We recently put online CRA letters to registered charities that had been revoked over the last few years as a result of audit.   It was interesting to see a number of charities that were revoked just because of being dormant.  We know that about 600 charities every year are revoked because they don’t file their T3010.  But what happens to a charity that for many years is dormant, does nothing but file the T3010.  CRA cannot revoke them for non-filing!   There are perhaps thousands of these charities.

So it seems that CRA is giving them the opportunity to show that they are restarting charitable activities or alternatively requesting voluntary revocation but if they don’t do that the CRA is now revoking them for being inactive.  With the CRA charity application times having shrunk to 4-6 months in many cases – it might make sense for some who are holding on to charity status to give it up.  For others, it may make sense to start using the charity again.

Here are some excerpts below from the Pentecostal Assembly of Arnold’s Cove, Newfoundland NITR letter.

 

The purpose of this letter is to describe the areas of non-compliance identified by the Canada Revenue Agency (CRA) during the course of the review as they relate to the legislative and common law requirements applicable to registered charities, as well as to provide the Organization with the opportunity to make additional representations or to present additional information. Registered charities must comply with the law, failing which, the Organization’s registered status may be revoked in the manner described in section 168 of the Act.

The balance of this letter describes the identified area of non-compliance in further detail.

Identified area of non-compliance

Devotion of resources – Inactive

The· Organization was registered effective January 1, 1967, as an internal division of The Pentecostal Assemblies of Newfoundland and Labrador {head body), with the purposes (also known as objects), per its head body’s governing documents.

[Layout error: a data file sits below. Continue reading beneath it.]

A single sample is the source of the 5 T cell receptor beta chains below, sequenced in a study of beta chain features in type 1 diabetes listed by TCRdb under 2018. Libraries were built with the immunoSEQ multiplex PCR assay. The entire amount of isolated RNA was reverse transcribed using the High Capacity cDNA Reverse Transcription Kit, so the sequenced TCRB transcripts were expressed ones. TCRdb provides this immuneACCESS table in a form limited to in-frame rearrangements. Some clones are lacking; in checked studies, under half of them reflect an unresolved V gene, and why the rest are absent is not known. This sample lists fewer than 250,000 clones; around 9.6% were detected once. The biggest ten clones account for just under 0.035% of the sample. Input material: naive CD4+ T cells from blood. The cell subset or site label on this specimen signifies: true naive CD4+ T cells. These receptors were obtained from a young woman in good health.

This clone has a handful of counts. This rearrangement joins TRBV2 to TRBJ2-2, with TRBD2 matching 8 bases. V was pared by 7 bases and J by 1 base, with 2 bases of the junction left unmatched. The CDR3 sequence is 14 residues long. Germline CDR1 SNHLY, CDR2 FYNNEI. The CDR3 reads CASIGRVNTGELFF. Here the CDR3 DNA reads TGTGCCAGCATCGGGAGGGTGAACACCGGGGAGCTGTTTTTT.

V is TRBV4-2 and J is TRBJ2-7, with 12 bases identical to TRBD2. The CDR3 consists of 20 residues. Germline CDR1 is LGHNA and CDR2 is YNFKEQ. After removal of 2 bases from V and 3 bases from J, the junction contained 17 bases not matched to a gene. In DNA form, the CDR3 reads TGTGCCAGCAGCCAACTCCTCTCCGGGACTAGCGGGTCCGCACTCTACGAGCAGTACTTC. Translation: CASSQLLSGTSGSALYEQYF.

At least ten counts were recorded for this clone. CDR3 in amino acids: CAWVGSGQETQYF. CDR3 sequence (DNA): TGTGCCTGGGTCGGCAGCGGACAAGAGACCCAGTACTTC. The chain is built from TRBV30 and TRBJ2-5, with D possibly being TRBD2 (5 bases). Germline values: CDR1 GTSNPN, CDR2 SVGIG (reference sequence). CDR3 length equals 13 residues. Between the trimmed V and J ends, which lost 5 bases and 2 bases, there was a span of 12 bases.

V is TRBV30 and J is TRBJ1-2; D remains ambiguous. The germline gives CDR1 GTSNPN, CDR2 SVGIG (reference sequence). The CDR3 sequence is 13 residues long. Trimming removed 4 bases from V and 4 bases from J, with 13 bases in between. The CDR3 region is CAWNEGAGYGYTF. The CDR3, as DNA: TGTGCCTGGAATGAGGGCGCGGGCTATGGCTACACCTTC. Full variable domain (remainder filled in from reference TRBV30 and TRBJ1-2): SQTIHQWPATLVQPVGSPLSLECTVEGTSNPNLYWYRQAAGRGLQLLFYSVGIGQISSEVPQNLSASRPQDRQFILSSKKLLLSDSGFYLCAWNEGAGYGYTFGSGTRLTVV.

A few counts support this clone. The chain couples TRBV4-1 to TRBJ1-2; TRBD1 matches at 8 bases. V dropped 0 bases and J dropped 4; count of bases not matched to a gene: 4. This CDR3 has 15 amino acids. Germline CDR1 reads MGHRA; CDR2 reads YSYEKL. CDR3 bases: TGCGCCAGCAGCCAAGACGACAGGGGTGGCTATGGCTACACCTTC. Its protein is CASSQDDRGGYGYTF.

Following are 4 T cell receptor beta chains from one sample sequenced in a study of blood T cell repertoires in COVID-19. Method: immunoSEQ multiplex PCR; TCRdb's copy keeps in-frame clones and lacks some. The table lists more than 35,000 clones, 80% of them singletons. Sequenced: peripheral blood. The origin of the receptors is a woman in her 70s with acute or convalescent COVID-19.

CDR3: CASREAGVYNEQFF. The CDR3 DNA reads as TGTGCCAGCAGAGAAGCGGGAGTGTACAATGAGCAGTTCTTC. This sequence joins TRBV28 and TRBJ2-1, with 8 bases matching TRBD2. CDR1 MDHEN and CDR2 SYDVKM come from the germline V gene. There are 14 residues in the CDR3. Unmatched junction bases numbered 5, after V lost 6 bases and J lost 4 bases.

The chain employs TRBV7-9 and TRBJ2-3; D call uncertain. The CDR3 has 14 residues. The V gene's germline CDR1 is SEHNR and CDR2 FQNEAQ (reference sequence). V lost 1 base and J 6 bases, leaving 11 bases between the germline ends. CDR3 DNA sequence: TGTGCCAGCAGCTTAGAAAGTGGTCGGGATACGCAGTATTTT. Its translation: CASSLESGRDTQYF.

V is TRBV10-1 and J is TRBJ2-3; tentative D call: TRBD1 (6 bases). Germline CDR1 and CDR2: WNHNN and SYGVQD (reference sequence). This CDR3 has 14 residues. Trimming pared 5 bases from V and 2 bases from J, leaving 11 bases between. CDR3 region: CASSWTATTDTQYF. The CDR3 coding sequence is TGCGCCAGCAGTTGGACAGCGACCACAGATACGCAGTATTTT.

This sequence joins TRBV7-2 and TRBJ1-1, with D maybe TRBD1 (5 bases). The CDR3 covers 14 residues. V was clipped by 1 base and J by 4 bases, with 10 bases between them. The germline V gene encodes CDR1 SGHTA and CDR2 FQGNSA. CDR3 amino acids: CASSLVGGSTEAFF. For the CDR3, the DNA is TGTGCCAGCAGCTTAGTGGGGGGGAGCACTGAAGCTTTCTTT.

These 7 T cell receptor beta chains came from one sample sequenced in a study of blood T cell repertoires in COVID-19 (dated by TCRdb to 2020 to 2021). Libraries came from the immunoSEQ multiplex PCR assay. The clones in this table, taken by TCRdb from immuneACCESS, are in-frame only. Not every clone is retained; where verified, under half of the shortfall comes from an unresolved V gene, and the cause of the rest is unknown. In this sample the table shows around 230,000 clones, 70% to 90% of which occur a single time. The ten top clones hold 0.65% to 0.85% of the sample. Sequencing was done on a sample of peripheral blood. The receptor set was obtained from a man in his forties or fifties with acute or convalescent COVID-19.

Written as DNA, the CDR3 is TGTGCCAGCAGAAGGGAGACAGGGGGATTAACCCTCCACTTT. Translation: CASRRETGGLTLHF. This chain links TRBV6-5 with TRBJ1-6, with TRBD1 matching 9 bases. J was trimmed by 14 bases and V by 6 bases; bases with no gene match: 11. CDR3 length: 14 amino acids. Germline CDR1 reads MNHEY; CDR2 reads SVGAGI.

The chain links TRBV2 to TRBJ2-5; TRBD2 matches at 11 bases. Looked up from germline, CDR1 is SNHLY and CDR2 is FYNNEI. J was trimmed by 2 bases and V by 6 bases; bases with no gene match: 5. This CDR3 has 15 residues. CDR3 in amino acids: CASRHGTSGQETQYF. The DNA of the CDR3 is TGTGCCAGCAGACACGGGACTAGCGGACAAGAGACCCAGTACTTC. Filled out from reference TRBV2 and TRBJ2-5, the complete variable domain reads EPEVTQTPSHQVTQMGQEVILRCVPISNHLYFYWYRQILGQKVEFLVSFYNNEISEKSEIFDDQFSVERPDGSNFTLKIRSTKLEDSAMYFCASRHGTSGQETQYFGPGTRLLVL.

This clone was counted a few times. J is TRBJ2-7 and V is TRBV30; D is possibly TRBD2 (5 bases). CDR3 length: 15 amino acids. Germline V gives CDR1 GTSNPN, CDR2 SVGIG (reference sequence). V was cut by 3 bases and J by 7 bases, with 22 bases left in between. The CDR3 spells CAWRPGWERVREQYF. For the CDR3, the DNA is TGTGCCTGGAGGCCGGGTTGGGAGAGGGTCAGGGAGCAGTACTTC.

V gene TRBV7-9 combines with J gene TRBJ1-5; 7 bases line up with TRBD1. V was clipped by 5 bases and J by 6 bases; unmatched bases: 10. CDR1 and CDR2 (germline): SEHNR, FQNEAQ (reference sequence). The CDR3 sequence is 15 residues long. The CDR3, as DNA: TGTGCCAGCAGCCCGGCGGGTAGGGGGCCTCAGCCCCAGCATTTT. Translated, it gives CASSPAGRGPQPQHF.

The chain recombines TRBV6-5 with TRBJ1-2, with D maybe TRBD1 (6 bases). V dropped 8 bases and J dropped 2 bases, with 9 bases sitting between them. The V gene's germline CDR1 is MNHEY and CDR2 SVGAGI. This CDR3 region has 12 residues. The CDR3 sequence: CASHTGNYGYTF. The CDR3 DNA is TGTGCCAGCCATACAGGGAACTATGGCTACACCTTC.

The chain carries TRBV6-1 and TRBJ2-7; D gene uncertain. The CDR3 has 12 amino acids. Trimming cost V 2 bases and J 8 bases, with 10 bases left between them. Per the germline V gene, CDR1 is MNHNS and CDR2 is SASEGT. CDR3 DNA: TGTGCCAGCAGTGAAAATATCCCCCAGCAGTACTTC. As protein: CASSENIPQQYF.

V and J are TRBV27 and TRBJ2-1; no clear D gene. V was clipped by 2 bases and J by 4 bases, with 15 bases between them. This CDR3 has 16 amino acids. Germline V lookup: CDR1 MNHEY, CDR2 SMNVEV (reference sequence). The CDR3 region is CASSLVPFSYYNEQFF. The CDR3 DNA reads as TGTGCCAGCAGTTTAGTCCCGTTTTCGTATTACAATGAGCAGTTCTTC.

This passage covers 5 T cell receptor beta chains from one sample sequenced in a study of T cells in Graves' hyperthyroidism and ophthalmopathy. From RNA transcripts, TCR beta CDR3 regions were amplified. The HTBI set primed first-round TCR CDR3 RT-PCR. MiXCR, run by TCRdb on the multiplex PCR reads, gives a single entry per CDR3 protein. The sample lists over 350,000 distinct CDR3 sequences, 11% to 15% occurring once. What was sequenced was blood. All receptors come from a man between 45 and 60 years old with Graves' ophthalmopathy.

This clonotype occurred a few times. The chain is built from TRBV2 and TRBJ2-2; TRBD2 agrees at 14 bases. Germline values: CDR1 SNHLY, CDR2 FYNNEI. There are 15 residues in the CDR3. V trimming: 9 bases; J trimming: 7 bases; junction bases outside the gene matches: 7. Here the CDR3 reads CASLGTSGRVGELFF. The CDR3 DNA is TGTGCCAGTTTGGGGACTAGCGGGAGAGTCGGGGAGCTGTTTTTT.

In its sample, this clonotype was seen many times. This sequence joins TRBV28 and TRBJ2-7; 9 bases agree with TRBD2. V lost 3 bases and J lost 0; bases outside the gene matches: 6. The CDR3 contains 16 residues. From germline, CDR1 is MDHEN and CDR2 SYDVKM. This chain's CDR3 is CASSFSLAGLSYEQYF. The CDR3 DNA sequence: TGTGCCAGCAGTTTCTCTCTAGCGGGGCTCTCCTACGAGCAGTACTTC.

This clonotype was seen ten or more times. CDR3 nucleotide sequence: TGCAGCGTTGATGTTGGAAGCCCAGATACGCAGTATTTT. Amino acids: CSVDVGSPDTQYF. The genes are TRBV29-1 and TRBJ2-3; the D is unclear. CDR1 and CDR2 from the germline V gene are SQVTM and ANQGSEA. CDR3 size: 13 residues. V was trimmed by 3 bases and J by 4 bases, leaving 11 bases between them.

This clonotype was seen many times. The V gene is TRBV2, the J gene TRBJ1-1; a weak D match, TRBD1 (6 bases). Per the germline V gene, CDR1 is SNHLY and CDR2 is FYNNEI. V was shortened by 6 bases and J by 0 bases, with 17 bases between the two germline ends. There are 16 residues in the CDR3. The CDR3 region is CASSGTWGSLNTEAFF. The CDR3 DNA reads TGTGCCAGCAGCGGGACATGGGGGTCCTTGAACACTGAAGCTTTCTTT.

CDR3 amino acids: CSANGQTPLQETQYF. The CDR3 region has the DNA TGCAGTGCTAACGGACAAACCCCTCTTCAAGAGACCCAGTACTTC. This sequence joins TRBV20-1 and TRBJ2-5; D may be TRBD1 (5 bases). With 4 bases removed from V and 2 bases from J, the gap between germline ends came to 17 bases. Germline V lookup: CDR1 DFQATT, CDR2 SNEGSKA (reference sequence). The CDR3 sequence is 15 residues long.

Our review of the Organization’s Form T3010, Registered Charity Information Return, for he above-noted fiscal periods, indicates that the Organization has been inactive for the last six consecutive years. As such, it is our position that the Organization is inactive and has failed to devote its resources to its own charitable activities.

In this connection, it is our view that the Act requires that a registered charily be active in order to be meeting the requirements for which it obtained registration. Furthermore, it is our opinion that based on the interpretation of a combination of wording used in particular provisions of the Act, the Minister of National Revenue has the authority to grant registered status to those entities that are active. and the discretion to revoke
those that are inactive.

Specifically, when considering the definition of a “registered charity” in subsection 24 (1) of the Act, along with the definition of a charitable organization, in section 149.1, it is our opinion that a registered charity must (emphasis added) be active.

Furthermore, subsection 149.1 (1) defines a “charitable organization” in part, as an organization that devotes all of its resources to charitable activities carried on by the organization itself (emphasis added).

 

Some of the charities that we saw and uploaded that were recently revoked for being inactive included Gilead Wholeness Centre(s), Pentecostal Assembly, Touch of the Heart Ministry, Vicki and Stan Zack Family Foundation and Walk 5-5-55.

Should charities that have not done anything in over 5 years be allowed to remain as registered charities?   Some might argue yes and some no.